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Do aliens exist? Nasa will answer shortly

Do aliens exist? Nasa will answer shortly

It seems scientists are divided over the existence of flying saucers.

At least a few are beginning to take seriously of the strange events happening in the skies.

The US space agency Nasa has formed a team to study the Unidentified Flying Objects (UFOs), reports say.

It might come as a surprise to you if you are not a fan of flying saucers.

The decision follows an open Congressional hearing held on May 17 about UFOs for the first time in 50 years.

The House Intelligence Committee's subcommittee on Counterterrorism, Counterintelligence and Counterproliferation wanted to hear from public about UFOs to shed light on the mystery.

Given the frequent sightings of strange occurrences in the sky, scientists are unable to piece together puzzles to explain the astronomical events.

For instance in December 2021, local people in north Indian states including Punjab witnessed mysterious lights in the sky during the evening hours.

A video clip on social media showed a streak of light blinking in the sky, giving rise to speculations.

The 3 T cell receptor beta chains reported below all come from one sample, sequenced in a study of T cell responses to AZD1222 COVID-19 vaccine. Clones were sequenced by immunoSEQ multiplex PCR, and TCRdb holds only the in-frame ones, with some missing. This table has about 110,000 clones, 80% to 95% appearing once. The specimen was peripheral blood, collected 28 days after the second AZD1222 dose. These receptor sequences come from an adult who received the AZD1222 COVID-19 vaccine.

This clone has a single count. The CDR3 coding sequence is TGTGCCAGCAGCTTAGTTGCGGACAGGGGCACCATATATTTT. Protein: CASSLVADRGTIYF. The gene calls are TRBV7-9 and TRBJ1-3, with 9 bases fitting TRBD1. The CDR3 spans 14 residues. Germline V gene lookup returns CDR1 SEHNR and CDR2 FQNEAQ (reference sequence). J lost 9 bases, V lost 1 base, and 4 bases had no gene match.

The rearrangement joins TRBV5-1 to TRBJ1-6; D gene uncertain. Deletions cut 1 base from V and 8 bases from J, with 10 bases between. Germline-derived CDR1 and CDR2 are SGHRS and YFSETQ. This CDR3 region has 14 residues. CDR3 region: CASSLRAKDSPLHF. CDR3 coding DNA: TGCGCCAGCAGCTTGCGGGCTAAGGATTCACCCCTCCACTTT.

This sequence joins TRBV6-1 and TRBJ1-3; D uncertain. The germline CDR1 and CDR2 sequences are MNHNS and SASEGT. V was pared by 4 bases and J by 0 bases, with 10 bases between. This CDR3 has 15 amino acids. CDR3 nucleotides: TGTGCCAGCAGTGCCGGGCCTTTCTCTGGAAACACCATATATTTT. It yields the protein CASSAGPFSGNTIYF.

Thankfully, sources in the government confirmed it was a satellite, which turned out to be Elon Musk's 'Starlink'.

In May 2021, a woman shared the video of a trail of light across Northern Montana in US. The light was seen cruising in the nightly sky, which was also seen from the Flathead Valley.

There was no confirmation afterwards if it was some space vehicle sailing in the sky.

Now NASA says that its aims is to sort the available data about UFOs and identify best ways to collect future data, to use information thus gained to understand the mystery.

The team of researcher will comb the available data to know how much is required to establish the validity of UFOs.

Nasa is venturing out to study UFOs putting at risk its reputation, because the biggest challenge ahead is it is "data-poor" field, according to, Nasa's science mission chief, Thomas Zurbuchen.

The traditional scientific community, according to Thomas Zurbuchen, might see Nasa as "selling out" by venturing into the controversial topic.

The team will work on public reports of UFOs sightings in nine months spending a few tens of thousands of dollars, not more than $100,000.

Astrophysicist David Spergel who leads the team said the only preconceived notion the team is taking to study is UAP (unidentified aerial phenomena) may have multiple explanations.

Let's wait for their conclusion, but don't miss out on the beautiful lights and flashes occurring in the skies at night—stay away from your smartphones and watch skies instead.

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